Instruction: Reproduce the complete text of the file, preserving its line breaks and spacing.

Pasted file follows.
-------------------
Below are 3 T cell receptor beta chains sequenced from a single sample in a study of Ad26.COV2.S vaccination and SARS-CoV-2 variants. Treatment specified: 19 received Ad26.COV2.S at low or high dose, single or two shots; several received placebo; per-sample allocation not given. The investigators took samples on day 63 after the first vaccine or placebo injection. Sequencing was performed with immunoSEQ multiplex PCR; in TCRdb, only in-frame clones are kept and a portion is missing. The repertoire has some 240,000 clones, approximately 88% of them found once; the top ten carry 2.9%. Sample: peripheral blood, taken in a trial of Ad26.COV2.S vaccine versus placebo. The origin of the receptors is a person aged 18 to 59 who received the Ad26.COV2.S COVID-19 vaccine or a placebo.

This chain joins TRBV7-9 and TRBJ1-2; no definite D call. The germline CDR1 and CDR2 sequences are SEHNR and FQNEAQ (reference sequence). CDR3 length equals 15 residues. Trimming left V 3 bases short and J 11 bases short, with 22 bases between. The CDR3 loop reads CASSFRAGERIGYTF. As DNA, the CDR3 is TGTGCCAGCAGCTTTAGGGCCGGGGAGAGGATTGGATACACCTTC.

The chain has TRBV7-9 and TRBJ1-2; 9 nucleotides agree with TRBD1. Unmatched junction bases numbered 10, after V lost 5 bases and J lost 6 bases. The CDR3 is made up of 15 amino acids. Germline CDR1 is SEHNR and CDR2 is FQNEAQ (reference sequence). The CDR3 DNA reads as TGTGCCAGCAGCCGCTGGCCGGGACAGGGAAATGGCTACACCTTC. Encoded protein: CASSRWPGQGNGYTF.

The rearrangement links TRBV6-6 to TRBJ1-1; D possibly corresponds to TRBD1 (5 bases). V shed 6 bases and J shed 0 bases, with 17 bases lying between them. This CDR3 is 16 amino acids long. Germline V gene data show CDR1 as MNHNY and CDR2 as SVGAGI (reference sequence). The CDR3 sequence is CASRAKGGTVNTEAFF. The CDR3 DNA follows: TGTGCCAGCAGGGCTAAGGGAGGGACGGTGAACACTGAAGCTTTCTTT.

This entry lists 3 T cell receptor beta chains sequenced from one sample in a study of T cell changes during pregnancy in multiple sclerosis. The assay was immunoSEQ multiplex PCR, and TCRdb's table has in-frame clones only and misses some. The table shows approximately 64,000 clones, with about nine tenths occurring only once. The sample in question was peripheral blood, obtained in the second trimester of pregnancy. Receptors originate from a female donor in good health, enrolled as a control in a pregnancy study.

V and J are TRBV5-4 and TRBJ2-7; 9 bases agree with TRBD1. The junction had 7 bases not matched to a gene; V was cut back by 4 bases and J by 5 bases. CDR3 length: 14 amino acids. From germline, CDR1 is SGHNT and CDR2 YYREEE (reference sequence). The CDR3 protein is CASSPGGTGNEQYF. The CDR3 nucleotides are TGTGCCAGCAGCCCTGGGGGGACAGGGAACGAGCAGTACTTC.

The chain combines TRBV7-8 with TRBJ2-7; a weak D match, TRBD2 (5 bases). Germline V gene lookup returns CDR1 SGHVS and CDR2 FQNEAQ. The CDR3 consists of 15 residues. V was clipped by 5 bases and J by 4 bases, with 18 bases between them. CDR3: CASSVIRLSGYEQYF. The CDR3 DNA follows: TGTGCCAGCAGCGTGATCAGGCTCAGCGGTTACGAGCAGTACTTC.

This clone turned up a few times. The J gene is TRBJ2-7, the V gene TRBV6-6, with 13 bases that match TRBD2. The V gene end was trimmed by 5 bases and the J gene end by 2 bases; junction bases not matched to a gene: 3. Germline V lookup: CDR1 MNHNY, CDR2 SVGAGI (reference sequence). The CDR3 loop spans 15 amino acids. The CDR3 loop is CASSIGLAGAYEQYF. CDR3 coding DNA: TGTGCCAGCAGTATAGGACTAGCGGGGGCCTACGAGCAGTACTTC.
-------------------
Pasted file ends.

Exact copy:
Below are 3 T cell receptor beta chains sequenced from a single sample in a study of Ad26.COV2.S vaccination and SARS-CoV-2 variants. Treatment specified: 19 received Ad26.COV2.S at low or high dose, single or two shots; several received placebo; per-sample allocation not given. The investigators took samples on day 63 after the first vaccine or placebo injection. Sequencing was performed with immunoSEQ multiplex PCR; in TCRdb, only in-frame clones are kept and a portion is missing. The repertoire has some 240,000 clones, approximately 88% of them found once; the top ten carry 2.9%. Sample: peripheral blood, taken in a trial of Ad26.COV2.S vaccine versus placebo. The origin of the receptors is a person aged 18 to 59 who received the Ad26.COV2.S COVID-19 vaccine or a placebo.

This chain joins TRBV7-9 and TRBJ1-2; no definite D call. The germline CDR1 and CDR2 sequences are SEHNR and FQNEAQ (reference sequence). CDR3 length equals 15 residues. Trimming left V 3 bases short and J 11 bases short, with 22 bases between. The CDR3 loop reads CASSFRAGERIGYTF. As DNA, the CDR3 is TGTGCCAGCAGCTTTAGGGCCGGGGAGAGGATTGGATACACCTTC.

The chain has TRBV7-9 and TRBJ1-2; 9 nucleotides agree with TRBD1. Unmatched junction bases numbered 10, after V lost 5 bases and J lost 6 bases. The CDR3 is made up of 15 amino acids. Germline CDR1 is SEHNR and CDR2 is FQNEAQ (reference sequence). The CDR3 DNA reads as TGTGCCAGCAGCCGCTGGCCGGGACAGGGAAATGGCTACACCTTC. Encoded protein: CASSRWPGQGNGYTF.

The rearrangement links TRBV6-6 to TRBJ1-1; D possibly corresponds to TRBD1 (5 bases). V shed 6 bases and J shed 0 bases, with 17 bases lying between them. This CDR3 is 16 amino acids long. Germline V gene data show CDR1 as MNHNY and CDR2 as SVGAGI (reference sequence). The CDR3 sequence is CASRAKGGTVNTEAFF. The CDR3 DNA follows: TGTGCCAGCAGGGCTAAGGGAGGGACGGTGAACACTGAAGCTTTCTTT.

This entry lists 3 T cell receptor beta chains sequenced from one sample in a study of T cell changes during pregnancy in multiple sclerosis. The assay was immunoSEQ multiplex PCR, and TCRdb's table has in-frame clones only and misses some. The table shows approximately 64,000 clones, with about nine tenths occurring only once. The sample in question was peripheral blood, obtained in the second trimester of pregnancy. Receptors originate from a female donor in good health, enrolled as a control in a pregnancy study.

V and J are TRBV5-4 and TRBJ2-7; 9 bases agree with TRBD1. The junction had 7 bases not matched to a gene; V was cut back by 4 bases and J by 5 bases. CDR3 length: 14 amino acids. From germline, CDR1 is SGHNT and CDR2 YYREEE (reference sequence). The CDR3 protein is CASSPGGTGNEQYF. The CDR3 nucleotides are TGTGCCAGCAGCCCTGGGGGGACAGGGAACGAGCAGTACTTC.

The chain combines TRBV7-8 with TRBJ2-7; a weak D match, TRBD2 (5 bases). Germline V gene lookup returns CDR1 SGHVS and CDR2 FQNEAQ. The CDR3 consists of 15 residues. V was clipped by 5 bases and J by 4 bases, with 18 bases between them. CDR3: CASSVIRLSGYEQYF. The CDR3 DNA follows: TGTGCCAGCAGCGTGATCAGGCTCAGCGGTTACGAGCAGTACTTC.

This clone turned up a few times. The J gene is TRBJ2-7, the V gene TRBV6-6, with 13 bases that match TRBD2. The V gene end was trimmed by 5 bases and the J gene end by 2 bases; junction bases not matched to a gene: 3. Germline V lookup: CDR1 MNHNY, CDR2 SVGAGI (reference sequence). The CDR3 loop spans 15 amino acids. The CDR3 loop is CASSIGLAGAYEQYF. CDR3 coding DNA: TGTGCCAGCAGTATAGGACTAGCGGGGGCCTACGAGCAGTACTTC.